Plan includes investments in public safety, workforce growth and debt reduction
State Rep. Greg Markkanen has voted to advance a comprehensive budget plan to the governor’s desk that invests in crucial resources for the U.P. while respecting state spending and hard-working taxpayers.
The plan Markkanen voted to approve continues to make increased investments in education, mental health, school safety and more. It also pays off long-term debt to provide more financial flexibility going forward and leaves billions of dollars available for tax relief that people desperately need in the face of surging costs.
“This budget proposal makes key commitments to services people across the U.P. rely on every single day,” said Markkanen, of Hancock. “It’s going to help families, students, workers and communities across our region. We’re also not just signing a blank check. Paying down debt and continuing to fight for vital tax relief are key to a healthy economic future as we face uncertain economic times. I will continue to prioritize these efforts in the Legislature because these are priorities for people who want state government working effectively, efficiently and for them.”
Highlights of the plan include:
Support for schools and students: A $19.6 billion school aid fund includes a record-high per-student base grant of $9,150, and a $575 million plan will help recruit and retain teachers as students catch up on lost learning during the COVID-19 pandemic. Special education programs will receive more than $1.9 billion, including a $246 million increase in reimbursements to help districts across the state and the U.P. improve services. An additional $168 million will support school safety, and $25 million will support school resource officers. A $500 million fund will help schools consolidate buildings or improve their efficiency. These investments come on top of the more than $6 billion in federal COVID-19 relief that Markkanen and the Michigan Legislature have approved for schools in the past two years.
A robust commitment to mental health: Mental and behavioral health facilities and programs are slated to receive a $625 million boost to improve services for both children and adults across the state, including in the U.P.
Public safety funding: A total of $130 million is included to support local law enforcement and public safety personnel. This includes help for police academies with scholarships and cadet salaries, community policing investments, EMS training, fire department equipment and communications tower upgrades.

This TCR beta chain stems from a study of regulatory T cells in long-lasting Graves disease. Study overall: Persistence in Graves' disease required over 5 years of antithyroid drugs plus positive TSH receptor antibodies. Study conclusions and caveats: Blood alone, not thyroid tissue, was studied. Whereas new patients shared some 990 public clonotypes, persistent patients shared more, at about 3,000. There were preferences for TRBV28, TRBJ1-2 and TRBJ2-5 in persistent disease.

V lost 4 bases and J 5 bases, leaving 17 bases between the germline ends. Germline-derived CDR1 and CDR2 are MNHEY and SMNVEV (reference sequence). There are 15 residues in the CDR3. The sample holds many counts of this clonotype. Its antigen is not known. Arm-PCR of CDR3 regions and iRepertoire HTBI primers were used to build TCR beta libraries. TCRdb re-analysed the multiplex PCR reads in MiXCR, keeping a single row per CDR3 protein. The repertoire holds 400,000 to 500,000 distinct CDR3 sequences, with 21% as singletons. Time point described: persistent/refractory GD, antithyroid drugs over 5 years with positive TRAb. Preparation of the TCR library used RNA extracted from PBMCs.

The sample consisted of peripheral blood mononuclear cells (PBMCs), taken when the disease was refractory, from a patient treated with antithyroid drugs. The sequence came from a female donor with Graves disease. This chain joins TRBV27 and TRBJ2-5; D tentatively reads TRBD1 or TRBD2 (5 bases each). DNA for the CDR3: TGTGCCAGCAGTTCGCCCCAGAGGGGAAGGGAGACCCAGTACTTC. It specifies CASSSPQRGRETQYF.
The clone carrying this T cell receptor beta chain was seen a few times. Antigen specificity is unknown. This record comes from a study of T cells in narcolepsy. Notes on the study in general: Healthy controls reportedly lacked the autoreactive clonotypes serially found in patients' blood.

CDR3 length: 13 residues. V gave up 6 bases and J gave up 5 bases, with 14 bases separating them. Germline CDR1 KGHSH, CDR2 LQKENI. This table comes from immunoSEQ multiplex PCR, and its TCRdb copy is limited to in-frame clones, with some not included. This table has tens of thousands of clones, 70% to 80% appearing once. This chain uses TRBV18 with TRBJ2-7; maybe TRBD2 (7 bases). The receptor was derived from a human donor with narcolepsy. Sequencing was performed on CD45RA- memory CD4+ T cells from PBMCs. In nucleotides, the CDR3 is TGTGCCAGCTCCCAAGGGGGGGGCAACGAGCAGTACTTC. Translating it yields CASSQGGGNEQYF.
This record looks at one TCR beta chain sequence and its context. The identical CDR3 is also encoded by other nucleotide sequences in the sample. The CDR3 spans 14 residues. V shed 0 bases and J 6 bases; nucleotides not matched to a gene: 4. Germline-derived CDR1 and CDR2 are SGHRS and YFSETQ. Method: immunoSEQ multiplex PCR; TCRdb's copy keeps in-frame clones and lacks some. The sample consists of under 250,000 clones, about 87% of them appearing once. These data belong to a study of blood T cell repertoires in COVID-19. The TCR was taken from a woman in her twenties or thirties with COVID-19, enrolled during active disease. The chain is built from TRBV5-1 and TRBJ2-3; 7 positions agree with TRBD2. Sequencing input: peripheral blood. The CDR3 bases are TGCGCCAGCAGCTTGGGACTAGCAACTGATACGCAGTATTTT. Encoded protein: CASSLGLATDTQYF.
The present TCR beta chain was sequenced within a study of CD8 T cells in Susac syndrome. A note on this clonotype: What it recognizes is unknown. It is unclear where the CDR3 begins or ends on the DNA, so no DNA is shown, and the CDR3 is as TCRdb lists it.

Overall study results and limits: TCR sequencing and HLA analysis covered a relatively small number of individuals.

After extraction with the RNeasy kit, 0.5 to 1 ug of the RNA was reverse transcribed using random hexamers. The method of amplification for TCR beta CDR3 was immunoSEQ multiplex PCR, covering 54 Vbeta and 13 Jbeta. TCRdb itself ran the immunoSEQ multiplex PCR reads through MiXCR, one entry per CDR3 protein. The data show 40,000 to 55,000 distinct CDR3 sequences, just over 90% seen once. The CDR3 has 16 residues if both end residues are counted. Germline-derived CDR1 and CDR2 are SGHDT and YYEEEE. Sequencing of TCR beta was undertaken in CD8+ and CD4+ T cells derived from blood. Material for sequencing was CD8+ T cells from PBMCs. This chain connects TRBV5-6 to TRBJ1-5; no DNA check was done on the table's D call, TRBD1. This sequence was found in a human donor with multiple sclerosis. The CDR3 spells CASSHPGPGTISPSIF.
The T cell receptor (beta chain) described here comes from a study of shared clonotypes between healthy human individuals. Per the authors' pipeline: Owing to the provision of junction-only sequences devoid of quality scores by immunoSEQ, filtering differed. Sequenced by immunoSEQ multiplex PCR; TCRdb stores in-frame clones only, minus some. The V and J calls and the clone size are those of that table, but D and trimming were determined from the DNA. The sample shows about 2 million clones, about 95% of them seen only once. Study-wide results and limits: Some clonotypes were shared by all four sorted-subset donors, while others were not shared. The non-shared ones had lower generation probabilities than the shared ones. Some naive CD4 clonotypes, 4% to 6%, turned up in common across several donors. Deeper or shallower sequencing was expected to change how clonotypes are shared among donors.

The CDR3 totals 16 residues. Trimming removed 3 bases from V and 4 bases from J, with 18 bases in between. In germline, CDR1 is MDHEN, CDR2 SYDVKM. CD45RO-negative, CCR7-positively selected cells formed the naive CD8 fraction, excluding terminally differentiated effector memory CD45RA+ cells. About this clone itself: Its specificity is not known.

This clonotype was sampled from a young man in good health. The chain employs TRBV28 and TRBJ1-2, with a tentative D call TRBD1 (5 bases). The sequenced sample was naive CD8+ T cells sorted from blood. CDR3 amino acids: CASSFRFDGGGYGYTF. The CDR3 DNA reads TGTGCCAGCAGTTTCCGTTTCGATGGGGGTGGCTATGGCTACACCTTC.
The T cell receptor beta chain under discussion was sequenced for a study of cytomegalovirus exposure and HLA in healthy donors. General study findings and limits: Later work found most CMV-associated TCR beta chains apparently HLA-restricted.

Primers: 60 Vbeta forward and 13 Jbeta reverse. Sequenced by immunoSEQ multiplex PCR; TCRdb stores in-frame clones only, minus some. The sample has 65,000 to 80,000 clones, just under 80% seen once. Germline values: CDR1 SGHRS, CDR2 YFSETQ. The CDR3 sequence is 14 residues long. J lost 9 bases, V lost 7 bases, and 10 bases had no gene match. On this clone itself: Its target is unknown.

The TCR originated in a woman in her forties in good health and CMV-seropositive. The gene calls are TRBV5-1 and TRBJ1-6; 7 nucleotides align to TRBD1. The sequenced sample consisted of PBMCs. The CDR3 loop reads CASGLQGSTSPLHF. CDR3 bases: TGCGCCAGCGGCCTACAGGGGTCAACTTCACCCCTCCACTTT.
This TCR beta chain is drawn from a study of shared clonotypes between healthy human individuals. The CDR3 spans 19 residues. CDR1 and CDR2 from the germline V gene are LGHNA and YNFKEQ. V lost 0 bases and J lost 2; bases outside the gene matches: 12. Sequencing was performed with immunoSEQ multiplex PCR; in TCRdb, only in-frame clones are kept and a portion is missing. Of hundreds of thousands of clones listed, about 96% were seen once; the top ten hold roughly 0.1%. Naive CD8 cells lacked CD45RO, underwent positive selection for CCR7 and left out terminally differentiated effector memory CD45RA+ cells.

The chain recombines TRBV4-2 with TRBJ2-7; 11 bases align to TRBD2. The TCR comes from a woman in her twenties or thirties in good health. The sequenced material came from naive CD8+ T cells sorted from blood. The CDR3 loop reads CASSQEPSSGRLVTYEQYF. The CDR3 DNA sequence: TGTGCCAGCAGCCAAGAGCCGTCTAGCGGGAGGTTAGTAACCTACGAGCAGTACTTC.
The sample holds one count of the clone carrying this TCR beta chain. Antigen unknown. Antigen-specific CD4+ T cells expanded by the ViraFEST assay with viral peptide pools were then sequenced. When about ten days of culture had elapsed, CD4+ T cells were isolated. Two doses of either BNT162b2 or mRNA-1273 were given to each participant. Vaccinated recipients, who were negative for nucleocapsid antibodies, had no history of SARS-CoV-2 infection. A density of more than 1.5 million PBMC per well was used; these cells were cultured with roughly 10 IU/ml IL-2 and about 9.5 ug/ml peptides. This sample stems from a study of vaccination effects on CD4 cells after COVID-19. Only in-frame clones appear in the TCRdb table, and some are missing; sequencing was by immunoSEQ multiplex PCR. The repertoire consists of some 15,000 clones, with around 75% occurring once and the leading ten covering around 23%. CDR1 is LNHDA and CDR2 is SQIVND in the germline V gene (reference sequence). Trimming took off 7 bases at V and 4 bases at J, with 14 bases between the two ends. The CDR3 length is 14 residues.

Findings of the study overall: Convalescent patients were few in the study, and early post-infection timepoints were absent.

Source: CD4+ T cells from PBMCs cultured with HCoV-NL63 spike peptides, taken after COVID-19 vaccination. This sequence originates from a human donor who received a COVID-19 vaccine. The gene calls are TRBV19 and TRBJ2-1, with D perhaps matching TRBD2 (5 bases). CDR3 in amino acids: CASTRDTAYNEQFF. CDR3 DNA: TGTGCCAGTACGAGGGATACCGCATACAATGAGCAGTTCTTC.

Resources available to workers and local businesses: The plan provides resources for a variety of programs to help Michigan workers and businesses thrive, including community and economic development, the Going PRO Talent Fund which trains workers for high-demand jobs, and other efforts.
Reducing public debt: Escalating payments into public employee pension systems are crippling the finances of schools and local governments – and would continue to do so unless action is taken right now. The new budget allocates $2.6 billion to reduce debt in these systems, including $1.725 billion in K-12 and university systems, $750 million for local municipalities and $100 million in the Michigan State Police system. Markkanen said the funding will free up resources to be used for other services both now and in the future – which gets more money into schools and communities.
The plan now moves to the governor for consideration.
State Reps. Greg Markkanen and Dave Prestin expressed frustration after Michigan’s request for assistance from the Federal Emergency Management Agency (FEMA) was recently rejected despite major damage to the Upper Peninsula between April and May.
Thanks to the most recent round of Going PRO Talent Fund grants, businesses in Gogebic and Houghton counties will receive nearly $90,000 in funding to help local workers receive the training they need to gain and retain high-skill, high-wage careers.